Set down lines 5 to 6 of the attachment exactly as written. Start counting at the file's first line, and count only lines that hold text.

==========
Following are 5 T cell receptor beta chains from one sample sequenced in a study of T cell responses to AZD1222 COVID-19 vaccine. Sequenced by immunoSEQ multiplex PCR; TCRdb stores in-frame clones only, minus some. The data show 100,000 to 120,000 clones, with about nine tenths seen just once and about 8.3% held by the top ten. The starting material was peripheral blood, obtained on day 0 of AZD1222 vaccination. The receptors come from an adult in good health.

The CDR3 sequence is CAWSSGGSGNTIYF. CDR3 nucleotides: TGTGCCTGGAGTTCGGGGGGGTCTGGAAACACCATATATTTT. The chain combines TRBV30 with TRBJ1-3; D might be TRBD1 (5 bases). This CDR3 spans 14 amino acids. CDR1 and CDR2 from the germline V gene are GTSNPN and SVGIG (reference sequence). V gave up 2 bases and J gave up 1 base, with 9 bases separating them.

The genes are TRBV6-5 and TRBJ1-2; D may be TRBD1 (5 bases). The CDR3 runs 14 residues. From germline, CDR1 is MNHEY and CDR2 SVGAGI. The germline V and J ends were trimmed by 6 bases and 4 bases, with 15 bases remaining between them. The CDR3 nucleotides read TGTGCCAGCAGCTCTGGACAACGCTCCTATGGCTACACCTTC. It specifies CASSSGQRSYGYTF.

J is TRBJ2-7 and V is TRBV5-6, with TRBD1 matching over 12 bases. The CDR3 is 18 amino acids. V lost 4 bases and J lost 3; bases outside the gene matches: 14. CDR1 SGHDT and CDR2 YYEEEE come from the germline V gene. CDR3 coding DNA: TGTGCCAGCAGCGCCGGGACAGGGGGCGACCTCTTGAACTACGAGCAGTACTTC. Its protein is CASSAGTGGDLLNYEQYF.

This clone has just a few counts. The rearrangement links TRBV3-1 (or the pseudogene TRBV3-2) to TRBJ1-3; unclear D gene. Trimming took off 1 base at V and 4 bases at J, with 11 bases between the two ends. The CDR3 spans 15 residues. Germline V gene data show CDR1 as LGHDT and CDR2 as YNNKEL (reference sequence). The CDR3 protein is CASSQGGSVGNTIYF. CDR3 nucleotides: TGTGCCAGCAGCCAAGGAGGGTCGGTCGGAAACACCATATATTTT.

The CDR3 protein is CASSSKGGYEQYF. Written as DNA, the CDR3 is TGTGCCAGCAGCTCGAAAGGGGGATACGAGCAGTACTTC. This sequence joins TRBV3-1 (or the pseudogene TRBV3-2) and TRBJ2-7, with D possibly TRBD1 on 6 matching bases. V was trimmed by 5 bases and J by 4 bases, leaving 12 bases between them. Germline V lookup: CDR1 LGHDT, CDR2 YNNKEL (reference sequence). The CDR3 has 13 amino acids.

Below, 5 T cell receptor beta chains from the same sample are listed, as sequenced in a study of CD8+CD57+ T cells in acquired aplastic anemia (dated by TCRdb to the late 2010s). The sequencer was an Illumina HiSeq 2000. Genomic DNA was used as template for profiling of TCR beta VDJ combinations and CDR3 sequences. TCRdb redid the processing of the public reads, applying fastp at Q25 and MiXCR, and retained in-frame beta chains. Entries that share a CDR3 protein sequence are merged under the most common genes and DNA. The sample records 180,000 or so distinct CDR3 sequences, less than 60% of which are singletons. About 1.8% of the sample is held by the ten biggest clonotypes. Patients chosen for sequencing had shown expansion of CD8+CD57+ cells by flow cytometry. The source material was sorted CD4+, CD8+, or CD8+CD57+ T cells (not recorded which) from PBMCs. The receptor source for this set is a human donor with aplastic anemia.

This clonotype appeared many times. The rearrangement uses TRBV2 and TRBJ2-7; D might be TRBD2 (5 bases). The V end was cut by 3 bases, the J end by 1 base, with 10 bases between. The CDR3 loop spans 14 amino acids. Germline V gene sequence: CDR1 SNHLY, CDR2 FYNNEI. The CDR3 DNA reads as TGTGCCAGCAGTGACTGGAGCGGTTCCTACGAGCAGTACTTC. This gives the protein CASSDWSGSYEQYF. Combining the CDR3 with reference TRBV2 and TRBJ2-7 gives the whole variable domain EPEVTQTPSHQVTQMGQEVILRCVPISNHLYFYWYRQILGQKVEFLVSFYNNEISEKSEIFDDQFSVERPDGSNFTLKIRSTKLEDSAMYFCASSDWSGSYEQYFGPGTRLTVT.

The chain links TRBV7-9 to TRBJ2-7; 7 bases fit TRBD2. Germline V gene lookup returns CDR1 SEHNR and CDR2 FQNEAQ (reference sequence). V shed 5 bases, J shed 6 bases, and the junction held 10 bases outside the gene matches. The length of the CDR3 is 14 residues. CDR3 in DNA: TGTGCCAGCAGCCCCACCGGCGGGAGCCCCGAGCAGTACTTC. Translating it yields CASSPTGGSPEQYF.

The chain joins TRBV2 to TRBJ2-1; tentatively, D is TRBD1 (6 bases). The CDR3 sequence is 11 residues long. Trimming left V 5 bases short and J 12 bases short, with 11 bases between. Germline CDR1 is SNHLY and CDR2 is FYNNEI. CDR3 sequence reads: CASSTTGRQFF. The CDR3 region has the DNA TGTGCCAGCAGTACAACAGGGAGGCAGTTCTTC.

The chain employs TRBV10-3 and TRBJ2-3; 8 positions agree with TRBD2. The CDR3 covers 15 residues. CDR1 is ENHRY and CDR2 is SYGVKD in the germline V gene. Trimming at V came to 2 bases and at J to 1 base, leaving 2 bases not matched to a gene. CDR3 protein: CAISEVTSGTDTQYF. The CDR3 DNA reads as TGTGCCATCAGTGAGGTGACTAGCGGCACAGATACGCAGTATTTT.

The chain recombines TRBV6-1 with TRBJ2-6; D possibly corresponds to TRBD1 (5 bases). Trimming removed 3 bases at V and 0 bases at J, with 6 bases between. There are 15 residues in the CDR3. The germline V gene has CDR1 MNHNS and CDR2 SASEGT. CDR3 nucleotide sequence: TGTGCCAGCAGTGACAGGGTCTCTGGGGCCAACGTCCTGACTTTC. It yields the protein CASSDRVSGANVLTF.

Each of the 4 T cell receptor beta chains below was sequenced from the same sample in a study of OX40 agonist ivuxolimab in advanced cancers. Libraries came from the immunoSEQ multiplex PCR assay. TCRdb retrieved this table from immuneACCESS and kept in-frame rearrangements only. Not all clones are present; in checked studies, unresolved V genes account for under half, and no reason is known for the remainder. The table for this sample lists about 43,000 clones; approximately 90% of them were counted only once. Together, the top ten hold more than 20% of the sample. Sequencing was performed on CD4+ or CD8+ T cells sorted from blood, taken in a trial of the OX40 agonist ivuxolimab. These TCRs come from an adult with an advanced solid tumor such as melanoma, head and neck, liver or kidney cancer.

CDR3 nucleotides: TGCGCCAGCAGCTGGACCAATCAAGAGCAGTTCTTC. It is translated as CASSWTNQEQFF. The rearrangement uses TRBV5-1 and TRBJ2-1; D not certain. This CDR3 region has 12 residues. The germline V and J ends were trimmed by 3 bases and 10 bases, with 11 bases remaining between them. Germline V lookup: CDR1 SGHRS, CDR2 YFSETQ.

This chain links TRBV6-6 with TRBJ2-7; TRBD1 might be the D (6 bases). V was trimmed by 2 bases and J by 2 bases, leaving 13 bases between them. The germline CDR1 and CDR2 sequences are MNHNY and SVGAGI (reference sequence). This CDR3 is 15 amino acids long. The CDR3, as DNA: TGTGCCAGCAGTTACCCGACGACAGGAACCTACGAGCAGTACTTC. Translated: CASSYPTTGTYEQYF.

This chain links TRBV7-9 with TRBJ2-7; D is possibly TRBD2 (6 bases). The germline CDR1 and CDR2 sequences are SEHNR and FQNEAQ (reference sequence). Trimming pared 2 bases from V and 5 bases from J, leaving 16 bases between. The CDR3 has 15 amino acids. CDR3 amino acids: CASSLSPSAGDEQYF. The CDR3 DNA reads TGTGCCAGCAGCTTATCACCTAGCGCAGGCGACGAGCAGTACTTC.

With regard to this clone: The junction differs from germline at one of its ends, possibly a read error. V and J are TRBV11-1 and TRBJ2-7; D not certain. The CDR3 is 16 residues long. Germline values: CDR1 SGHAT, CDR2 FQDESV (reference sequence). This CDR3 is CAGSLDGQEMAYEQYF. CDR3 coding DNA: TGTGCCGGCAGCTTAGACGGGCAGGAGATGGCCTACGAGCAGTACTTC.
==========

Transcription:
This clone has just a few counts. The rearrangement links TRBV3-1 (or the pseudogene TRBV3-2) to TRBJ1-3; unclear D gene. Trimming took off 1 base at V and 4 bases at J, with 11 bases between the two ends. The CDR3 spans 15 residues. Germline V gene data show CDR1 as LGHDT and CDR2 as YNNKEL (reference sequence). The CDR3 protein is CASSQGGSVGNTIYF. CDR3 nucleotides: TGTGCCAGCAGCCAAGGAGGGTCGGTCGGAAACACCATATATTTT.

The CDR3 protein is CASSSKGGYEQYF. Written as DNA, the CDR3 is TGTGCCAGCAGCTCGAAAGGGGGATACGAGCAGTACTTC. This sequence joins TRBV3-1 (or the pseudogene TRBV3-2) and TRBJ2-7, with D possibly TRBD1 on 6 matching bases. V was trimmed by 5 bases and J by 4 bases, leaving 12 bases between them. Germline V lookup: CDR1 LGHDT, CDR2 YNNKEL (reference sequence). The CDR3 has 13 amino acids.